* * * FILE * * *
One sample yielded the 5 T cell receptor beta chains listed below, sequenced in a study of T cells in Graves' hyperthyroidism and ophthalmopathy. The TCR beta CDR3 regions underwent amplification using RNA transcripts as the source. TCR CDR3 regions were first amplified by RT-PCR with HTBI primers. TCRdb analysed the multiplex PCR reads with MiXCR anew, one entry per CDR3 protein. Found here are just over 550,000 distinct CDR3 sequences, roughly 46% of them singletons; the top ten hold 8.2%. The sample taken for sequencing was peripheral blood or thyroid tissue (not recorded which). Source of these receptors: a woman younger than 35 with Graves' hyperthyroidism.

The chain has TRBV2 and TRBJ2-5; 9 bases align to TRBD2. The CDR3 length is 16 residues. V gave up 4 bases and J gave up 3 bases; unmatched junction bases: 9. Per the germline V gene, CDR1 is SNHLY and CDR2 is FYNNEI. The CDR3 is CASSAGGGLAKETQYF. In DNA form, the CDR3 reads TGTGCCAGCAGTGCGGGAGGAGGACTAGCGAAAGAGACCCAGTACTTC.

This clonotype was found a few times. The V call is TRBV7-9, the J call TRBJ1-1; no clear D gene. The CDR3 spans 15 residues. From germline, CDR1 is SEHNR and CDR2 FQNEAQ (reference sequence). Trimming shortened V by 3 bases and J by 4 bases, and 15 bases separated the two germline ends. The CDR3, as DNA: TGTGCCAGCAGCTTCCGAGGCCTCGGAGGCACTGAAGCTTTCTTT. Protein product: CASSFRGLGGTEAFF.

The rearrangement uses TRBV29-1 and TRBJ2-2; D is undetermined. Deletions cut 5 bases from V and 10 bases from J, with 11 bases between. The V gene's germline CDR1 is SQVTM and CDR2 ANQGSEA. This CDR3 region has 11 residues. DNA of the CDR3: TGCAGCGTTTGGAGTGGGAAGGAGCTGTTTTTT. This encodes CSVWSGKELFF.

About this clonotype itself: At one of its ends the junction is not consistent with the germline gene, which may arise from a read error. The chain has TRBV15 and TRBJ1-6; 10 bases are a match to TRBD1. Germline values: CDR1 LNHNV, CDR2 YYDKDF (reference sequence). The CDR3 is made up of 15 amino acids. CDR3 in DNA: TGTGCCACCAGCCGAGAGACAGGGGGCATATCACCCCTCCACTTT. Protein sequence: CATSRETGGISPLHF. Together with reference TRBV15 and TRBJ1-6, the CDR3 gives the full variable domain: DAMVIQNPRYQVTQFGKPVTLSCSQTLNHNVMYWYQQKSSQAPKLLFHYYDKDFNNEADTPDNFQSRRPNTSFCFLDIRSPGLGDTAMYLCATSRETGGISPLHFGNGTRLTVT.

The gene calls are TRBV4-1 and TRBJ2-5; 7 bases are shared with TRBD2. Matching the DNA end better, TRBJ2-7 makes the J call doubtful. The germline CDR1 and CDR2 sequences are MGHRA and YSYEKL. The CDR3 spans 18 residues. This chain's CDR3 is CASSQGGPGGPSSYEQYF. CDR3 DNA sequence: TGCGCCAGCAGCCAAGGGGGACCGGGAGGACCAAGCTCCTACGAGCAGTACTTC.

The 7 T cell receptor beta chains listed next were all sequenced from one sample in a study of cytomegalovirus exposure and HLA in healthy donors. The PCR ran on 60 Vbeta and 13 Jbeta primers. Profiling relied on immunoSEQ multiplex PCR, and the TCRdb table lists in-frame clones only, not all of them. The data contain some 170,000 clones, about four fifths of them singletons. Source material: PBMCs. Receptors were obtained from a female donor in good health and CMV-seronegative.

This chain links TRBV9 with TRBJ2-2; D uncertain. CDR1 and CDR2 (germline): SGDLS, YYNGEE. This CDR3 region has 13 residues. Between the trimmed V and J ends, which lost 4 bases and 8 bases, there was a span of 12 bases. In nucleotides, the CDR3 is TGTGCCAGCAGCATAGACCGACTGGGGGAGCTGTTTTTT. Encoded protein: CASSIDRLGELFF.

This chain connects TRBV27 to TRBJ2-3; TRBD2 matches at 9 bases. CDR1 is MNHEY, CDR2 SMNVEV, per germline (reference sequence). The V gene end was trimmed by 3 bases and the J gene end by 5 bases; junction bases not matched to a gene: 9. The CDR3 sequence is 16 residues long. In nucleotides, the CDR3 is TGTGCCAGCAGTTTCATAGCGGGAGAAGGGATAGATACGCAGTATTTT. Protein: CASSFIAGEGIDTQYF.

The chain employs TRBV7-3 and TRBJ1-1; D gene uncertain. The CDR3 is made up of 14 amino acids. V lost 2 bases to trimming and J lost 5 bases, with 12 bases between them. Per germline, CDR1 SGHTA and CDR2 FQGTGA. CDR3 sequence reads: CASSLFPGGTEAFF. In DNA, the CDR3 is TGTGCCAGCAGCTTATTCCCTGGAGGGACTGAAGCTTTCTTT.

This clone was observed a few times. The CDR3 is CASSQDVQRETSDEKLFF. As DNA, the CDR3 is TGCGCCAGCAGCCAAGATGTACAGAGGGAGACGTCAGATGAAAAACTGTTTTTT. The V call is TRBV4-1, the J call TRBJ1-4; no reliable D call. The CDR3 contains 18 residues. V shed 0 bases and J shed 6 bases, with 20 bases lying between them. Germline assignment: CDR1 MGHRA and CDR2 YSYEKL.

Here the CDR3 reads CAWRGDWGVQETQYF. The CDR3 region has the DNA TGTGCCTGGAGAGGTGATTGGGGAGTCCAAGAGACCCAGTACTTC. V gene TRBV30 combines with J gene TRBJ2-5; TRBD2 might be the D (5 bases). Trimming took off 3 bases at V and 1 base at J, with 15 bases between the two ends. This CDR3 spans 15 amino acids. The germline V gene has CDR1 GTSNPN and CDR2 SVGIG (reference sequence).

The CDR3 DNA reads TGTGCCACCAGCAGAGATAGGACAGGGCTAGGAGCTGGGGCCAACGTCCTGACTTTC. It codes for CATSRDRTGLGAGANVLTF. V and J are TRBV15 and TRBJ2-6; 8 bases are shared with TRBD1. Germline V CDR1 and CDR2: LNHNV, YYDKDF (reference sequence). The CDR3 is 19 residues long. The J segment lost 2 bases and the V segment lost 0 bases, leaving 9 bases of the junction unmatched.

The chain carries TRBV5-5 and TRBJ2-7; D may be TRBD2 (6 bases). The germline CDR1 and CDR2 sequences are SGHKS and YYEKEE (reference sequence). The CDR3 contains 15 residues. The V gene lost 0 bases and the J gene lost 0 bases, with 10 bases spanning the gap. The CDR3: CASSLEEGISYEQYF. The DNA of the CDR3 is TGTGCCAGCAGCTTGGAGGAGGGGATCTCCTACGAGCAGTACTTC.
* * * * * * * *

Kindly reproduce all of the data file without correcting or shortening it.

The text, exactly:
One sample yielded the 5 T cell receptor beta chains listed below, sequenced in a study of T cells in Graves' hyperthyroidism and ophthalmopathy. The TCR beta CDR3 regions underwent amplification using RNA transcripts as the source. TCR CDR3 regions were first amplified by RT-PCR with HTBI primers. TCRdb analysed the multiplex PCR reads with MiXCR anew, one entry per CDR3 protein. Found here are just over 550,000 distinct CDR3 sequences, roughly 46% of them singletons; the top ten hold 8.2%. The sample taken for sequencing was peripheral blood or thyroid tissue (not recorded which). Source of these receptors: a woman younger than 35 with Graves' hyperthyroidism.

The chain has TRBV2 and TRBJ2-5; 9 bases align to TRBD2. The CDR3 length is 16 residues. V gave up 4 bases and J gave up 3 bases; unmatched junction bases: 9. Per the germline V gene, CDR1 is SNHLY and CDR2 is FYNNEI. The CDR3 is CASSAGGGLAKETQYF. In DNA form, the CDR3 reads TGTGCCAGCAGTGCGGGAGGAGGACTAGCGAAAGAGACCCAGTACTTC.

This clonotype was found a few times. The V call is TRBV7-9, the J call TRBJ1-1; no clear D gene. The CDR3 spans 15 residues. From germline, CDR1 is SEHNR and CDR2 FQNEAQ (reference sequence). Trimming shortened V by 3 bases and J by 4 bases, and 15 bases separated the two germline ends. The CDR3, as DNA: TGTGCCAGCAGCTTCCGAGGCCTCGGAGGCACTGAAGCTTTCTTT. Protein product: CASSFRGLGGTEAFF.

The rearrangement uses TRBV29-1 and TRBJ2-2; D is undetermined. Deletions cut 5 bases from V and 10 bases from J, with 11 bases between. The V gene's germline CDR1 is SQVTM and CDR2 ANQGSEA. This CDR3 region has 11 residues. DNA of the CDR3: TGCAGCGTTTGGAGTGGGAAGGAGCTGTTTTTT. This encodes CSVWSGKELFF.

About this clonotype itself: At one of its ends the junction is not consistent with the germline gene, which may arise from a read error. The chain has TRBV15 and TRBJ1-6; 10 bases are a match to TRBD1. Germline values: CDR1 LNHNV, CDR2 YYDKDF (reference sequence). The CDR3 is made up of 15 amino acids. CDR3 in DNA: TGTGCCACCAGCCGAGAGACAGGGGGCATATCACCCCTCCACTTT. Protein sequence: CATSRETGGISPLHF. Together with reference TRBV15 and TRBJ1-6, the CDR3 gives the full variable domain: DAMVIQNPRYQVTQFGKPVTLSCSQTLNHNVMYWYQQKSSQAPKLLFHYYDKDFNNEADTPDNFQSRRPNTSFCFLDIRSPGLGDTAMYLCATSRETGGISPLHFGNGTRLTVT.

The gene calls are TRBV4-1 and TRBJ2-5; 7 bases are shared with TRBD2. Matching the DNA end better, TRBJ2-7 makes the J call doubtful. The germline CDR1 and CDR2 sequences are MGHRA and YSYEKL. The CDR3 spans 18 residues. This chain's CDR3 is CASSQGGPGGPSSYEQYF. CDR3 DNA sequence: TGCGCCAGCAGCCAAGGGGGACCGGGAGGACCAAGCTCCTACGAGCAGTACTTC.

The 7 T cell receptor beta chains listed next were all sequenced from one sample in a study of cytomegalovirus exposure and HLA in healthy donors. The PCR ran on 60 Vbeta and 13 Jbeta primers. Profiling relied on immunoSEQ multiplex PCR, and the TCRdb table lists in-frame clones only, not all of them. The data contain some 170,000 clones, about four fifths of them singletons. Source material: PBMCs. Receptors were obtained from a female donor in good health and CMV-seronegative.

This chain links TRBV9 with TRBJ2-2; D uncertain. CDR1 and CDR2 (germline): SGDLS, YYNGEE. This CDR3 region has 13 residues. Between the trimmed V and J ends, which lost 4 bases and 8 bases, there was a span of 12 bases. In nucleotides, the CDR3 is TGTGCCAGCAGCATAGACCGACTGGGGGAGCTGTTTTTT. Encoded protein: CASSIDRLGELFF.

This chain connects TRBV27 to TRBJ2-3; TRBD2 matches at 9 bases. CDR1 is MNHEY, CDR2 SMNVEV, per germline (reference sequence). The V gene end was trimmed by 3 bases and the J gene end by 5 bases; junction bases not matched to a gene: 9. The CDR3 sequence is 16 residues long. In nucleotides, the CDR3 is TGTGCCAGCAGTTTCATAGCGGGAGAAGGGATAGATACGCAGTATTTT. Protein: CASSFIAGEGIDTQYF.

The chain employs TRBV7-3 and TRBJ1-1; D gene uncertain. The CDR3 is made up of 14 amino acids. V lost 2 bases to trimming and J lost 5 bases, with 12 bases between them. Per germline, CDR1 SGHTA and CDR2 FQGTGA. CDR3 sequence reads: CASSLFPGGTEAFF. In DNA, the CDR3 is TGTGCCAGCAGCTTATTCCCTGGAGGGACTGAAGCTTTCTTT.

This clone was observed a few times. The CDR3 is CASSQDVQRETSDEKLFF. As DNA, the CDR3 is TGCGCCAGCAGCCAAGATGTACAGAGGGAGACGTCAGATGAAAAACTGTTTTTT. The V call is TRBV4-1, the J call TRBJ1-4; no reliable D call. The CDR3 contains 18 residues. V shed 0 bases and J shed 6 bases, with 20 bases lying between them. Germline assignment: CDR1 MGHRA and CDR2 YSYEKL.

Here the CDR3 reads CAWRGDWGVQETQYF. The CDR3 region has the DNA TGTGCCTGGAGAGGTGATTGGGGAGTCCAAGAGACCCAGTACTTC. V gene TRBV30 combines with J gene TRBJ2-5; TRBD2 might be the D (5 bases). Trimming took off 3 bases at V and 1 base at J, with 15 bases between the two ends. This CDR3 spans 15 amino acids. The germline V gene has CDR1 GTSNPN and CDR2 SVGIG (reference sequence).

The CDR3 DNA reads TGTGCCACCAGCAGAGATAGGACAGGGCTAGGAGCTGGGGCCAACGTCCTGACTTTC. It codes for CATSRDRTGLGAGANVLTF. V and J are TRBV15 and TRBJ2-6; 8 bases are shared with TRBD1. Germline V CDR1 and CDR2: LNHNV, YYDKDF (reference sequence). The CDR3 is 19 residues long. The J segment lost 2 bases and the V segment lost 0 bases, leaving 9 bases of the junction unmatched.

The chain carries TRBV5-5 and TRBJ2-7; D may be TRBD2 (6 bases). The germline CDR1 and CDR2 sequences are SGHKS and YYEKEE (reference sequence). The CDR3 contains 15 residues. The V gene lost 0 bases and the J gene lost 0 bases, with 10 bases spanning the gap. The CDR3: CASSLEEGISYEQYF. The DNA of the CDR3 is TGTGCCAGCAGCTTGGAGGAGGGGATCTCCTACGAGCAGTACTTC.